Oliver Sacks

At a time when C. P. Snow's "two cultures" of art and science seem to be drifting further apart, Oliver Sacks remains a one-man bridge between them. During a writing career spanning nearly 40 years, Sacks has blended his medical practice of neurology with his narrative efforts to bring his readers closer to the wondrous mysteries of consciousness and physical existence. Beginning with his well-known 1973 account in Awakenings of long-frozen Parkinsonian patients who "woke up" when given the then-new drug L-Dopa, Sacks has written about amnesiacs, prodigies, people living with autism and Tourette's Syndrome, and those who are blind, deaf, and both. He has recounted the "paradoxical tales" of colorblind and memory painters, of musical prodigies who cannot add two numbers, of those whose memories are frozen in time.


Celebrated for his focus on remarkable "cases," Sacks has also been criticized by disability scholars and activists who have accused him of insensitivity to the humanity of his subjects. Sacks has never responded directly to these charges, but his work has evolved against their backdrop and become more detailed, as he conceptualizes physical difference amid a more elaborated social context. Remarkably, some of Sacks's views on disability have become indistinguishable from those held by his antagonists.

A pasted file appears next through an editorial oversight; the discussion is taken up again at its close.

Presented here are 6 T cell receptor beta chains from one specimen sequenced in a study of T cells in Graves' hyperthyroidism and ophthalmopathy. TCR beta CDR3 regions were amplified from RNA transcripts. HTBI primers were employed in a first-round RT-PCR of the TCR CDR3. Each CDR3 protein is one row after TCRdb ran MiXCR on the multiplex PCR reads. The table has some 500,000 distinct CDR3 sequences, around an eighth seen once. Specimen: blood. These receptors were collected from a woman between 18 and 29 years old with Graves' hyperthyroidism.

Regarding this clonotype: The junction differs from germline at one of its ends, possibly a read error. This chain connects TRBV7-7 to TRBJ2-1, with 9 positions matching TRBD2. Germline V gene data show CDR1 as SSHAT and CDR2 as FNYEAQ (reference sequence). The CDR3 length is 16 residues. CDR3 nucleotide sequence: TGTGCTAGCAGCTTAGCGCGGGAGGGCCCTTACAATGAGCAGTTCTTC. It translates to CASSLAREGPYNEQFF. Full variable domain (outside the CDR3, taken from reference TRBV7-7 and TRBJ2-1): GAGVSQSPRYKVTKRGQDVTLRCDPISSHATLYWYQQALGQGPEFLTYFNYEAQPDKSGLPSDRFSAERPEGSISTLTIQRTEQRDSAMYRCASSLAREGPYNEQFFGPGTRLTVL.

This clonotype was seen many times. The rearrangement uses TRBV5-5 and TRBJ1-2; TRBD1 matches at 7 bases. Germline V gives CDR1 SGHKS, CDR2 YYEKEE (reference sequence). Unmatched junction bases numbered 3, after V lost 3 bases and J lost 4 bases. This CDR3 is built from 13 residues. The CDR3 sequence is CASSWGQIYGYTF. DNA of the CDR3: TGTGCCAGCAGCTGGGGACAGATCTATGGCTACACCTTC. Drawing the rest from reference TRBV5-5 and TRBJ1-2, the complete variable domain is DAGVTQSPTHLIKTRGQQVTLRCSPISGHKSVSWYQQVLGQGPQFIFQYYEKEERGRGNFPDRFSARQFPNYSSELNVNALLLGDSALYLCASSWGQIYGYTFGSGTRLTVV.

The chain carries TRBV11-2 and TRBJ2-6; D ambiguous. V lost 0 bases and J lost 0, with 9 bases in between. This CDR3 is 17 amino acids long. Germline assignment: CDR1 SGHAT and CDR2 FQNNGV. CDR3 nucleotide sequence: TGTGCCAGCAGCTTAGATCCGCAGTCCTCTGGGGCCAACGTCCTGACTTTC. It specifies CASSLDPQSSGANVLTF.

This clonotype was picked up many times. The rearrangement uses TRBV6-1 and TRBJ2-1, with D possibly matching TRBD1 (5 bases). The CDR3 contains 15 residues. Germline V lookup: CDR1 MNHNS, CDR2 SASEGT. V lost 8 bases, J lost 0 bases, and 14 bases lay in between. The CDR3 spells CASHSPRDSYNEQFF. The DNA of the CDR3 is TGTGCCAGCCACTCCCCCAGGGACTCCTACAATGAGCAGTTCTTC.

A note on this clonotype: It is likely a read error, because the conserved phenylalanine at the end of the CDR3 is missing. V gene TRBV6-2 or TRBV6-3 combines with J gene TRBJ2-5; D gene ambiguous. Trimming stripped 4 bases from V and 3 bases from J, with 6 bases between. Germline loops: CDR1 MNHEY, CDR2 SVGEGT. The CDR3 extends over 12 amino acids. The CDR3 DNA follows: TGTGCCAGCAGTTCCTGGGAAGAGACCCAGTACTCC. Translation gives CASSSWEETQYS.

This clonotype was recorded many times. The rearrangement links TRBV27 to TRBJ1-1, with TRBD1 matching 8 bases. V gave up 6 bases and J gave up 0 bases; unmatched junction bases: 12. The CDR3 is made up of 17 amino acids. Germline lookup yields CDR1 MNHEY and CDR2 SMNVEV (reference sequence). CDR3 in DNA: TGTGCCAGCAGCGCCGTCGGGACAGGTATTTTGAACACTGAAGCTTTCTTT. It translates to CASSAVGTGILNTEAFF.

Sacks writes in his new book, The Mind's Eye, that his histories "enlarge the imagination" even as they show the people courageously facing "neurological challenges that are almost impossible for the rest of us to imagine." For Sacks there are no cures, miraculous or otherwise. His subjects live with their differences, and their differences enrich them—and sometimes disable them at the same time. Even blindness turns into addition by subtraction, a change that may deepen one's awareness of the world.